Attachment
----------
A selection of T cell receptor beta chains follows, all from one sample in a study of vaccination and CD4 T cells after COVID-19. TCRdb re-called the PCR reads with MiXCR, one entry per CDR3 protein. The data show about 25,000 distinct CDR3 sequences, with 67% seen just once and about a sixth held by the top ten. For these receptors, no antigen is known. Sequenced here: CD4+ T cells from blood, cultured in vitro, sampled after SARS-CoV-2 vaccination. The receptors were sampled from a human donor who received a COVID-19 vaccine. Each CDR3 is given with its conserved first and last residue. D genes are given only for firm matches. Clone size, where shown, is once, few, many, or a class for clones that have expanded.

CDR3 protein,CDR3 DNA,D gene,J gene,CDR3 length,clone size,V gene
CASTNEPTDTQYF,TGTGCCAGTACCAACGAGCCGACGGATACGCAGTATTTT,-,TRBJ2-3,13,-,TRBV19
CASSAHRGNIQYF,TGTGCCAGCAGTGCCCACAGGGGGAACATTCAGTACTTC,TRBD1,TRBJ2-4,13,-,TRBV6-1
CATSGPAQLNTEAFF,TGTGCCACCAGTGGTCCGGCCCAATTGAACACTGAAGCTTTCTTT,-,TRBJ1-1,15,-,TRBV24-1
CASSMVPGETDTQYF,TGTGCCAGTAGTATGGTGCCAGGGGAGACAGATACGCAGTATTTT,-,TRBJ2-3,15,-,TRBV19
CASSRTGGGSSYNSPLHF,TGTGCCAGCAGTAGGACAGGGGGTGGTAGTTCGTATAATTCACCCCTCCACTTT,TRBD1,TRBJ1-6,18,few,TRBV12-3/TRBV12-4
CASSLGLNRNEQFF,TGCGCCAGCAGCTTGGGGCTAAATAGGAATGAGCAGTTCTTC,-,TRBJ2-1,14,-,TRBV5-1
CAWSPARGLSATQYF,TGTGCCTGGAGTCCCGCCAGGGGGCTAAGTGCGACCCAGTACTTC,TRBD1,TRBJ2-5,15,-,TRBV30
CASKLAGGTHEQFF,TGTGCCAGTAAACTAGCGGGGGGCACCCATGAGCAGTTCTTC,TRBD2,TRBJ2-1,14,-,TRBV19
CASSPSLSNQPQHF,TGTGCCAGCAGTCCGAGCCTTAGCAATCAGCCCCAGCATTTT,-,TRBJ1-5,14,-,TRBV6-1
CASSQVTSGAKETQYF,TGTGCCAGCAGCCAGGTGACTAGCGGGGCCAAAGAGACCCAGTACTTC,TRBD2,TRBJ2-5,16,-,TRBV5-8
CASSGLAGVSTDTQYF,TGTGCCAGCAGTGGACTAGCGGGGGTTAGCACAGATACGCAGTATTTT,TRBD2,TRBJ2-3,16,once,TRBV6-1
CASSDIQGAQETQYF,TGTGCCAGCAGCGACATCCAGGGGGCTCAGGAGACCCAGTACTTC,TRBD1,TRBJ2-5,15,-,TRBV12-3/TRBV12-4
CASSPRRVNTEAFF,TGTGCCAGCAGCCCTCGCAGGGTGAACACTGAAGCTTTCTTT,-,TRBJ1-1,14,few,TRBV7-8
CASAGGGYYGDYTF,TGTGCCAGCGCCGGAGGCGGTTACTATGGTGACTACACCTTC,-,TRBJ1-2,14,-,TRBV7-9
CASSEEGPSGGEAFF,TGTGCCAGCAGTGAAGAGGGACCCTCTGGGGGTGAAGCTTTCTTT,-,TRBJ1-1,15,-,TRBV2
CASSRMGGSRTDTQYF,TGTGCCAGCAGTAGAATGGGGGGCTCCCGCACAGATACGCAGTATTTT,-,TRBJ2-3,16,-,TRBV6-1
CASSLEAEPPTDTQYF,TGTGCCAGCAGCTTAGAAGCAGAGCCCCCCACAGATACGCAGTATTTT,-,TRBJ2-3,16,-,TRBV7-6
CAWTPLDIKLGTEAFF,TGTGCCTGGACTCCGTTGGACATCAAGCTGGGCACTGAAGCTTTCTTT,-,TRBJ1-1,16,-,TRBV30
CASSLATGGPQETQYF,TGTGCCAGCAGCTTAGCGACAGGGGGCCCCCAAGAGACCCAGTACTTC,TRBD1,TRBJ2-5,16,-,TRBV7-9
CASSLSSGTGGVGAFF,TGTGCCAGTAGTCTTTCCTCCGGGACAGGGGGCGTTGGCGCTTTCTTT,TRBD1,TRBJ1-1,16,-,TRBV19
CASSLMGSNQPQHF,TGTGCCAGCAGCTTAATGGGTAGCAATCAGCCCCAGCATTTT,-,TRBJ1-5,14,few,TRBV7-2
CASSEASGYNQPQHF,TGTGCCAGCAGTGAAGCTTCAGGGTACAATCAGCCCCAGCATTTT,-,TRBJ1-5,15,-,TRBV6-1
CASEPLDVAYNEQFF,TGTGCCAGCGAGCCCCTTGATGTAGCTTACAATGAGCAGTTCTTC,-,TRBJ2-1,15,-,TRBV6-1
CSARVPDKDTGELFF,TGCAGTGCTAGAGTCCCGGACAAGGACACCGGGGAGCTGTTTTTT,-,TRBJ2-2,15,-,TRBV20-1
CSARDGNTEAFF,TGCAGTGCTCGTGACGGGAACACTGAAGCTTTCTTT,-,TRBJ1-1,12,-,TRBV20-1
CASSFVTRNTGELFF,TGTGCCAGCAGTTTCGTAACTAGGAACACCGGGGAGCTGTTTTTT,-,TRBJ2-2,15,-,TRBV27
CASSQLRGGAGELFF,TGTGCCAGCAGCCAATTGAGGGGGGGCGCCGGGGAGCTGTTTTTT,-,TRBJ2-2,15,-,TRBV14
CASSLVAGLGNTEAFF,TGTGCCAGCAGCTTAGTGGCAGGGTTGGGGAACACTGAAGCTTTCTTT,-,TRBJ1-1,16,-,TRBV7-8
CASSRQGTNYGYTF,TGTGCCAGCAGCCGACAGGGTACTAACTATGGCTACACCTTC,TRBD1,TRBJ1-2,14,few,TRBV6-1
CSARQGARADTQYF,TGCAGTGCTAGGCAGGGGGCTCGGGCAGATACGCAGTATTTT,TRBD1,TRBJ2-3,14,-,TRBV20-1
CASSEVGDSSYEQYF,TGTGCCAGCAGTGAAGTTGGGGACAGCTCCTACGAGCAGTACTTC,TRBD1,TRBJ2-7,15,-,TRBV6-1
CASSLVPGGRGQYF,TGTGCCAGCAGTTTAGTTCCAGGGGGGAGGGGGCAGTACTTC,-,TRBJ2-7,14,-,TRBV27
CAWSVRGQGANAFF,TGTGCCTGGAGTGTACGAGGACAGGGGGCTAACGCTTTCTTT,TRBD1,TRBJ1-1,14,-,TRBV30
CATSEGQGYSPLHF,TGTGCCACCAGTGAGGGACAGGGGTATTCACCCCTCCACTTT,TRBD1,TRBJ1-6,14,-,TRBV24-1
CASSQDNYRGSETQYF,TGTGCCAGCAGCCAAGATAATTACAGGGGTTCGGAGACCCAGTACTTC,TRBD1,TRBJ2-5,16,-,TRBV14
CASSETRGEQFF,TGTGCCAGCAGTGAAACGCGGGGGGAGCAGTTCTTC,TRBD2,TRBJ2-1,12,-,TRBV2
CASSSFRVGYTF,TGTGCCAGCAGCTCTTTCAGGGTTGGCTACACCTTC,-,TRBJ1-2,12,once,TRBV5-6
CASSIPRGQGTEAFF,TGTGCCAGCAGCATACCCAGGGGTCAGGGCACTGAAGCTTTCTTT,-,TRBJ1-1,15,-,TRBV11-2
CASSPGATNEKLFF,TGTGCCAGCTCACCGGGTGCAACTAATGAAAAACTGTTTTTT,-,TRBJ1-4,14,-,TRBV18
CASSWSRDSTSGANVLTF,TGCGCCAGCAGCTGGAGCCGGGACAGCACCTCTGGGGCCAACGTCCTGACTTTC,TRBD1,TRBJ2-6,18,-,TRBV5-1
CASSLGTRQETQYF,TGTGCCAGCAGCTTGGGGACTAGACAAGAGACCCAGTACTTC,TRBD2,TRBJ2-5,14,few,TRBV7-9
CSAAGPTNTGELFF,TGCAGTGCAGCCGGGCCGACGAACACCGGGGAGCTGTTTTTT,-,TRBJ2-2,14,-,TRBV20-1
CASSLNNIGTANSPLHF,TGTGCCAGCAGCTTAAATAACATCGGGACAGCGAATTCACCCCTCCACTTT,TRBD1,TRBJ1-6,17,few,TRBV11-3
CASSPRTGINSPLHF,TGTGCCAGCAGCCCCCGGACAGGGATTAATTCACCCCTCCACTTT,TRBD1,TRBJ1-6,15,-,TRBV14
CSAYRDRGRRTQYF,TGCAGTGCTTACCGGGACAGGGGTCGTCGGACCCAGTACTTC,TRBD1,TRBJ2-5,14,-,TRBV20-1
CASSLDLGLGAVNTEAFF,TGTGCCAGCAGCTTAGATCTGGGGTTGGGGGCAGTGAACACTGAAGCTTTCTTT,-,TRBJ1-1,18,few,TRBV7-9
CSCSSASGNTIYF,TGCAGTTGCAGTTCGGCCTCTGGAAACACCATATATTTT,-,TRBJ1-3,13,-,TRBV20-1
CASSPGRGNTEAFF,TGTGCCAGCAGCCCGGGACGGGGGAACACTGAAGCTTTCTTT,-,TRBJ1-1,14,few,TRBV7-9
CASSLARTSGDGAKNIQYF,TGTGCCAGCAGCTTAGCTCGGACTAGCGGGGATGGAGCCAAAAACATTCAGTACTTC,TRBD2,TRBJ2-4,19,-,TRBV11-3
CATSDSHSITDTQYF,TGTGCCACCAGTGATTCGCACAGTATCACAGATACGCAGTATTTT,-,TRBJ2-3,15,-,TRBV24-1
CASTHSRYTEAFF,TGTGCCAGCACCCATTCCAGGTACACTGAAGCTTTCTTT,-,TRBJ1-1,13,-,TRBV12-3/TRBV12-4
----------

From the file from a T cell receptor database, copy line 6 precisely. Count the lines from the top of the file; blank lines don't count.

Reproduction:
CASSMVPGETDTQYF,TGTGCCAGTAGTATGGTGCCAGGGGAGACAGATACGCAGTATTTT,-,TRBJ2-3,15,-,TRBV19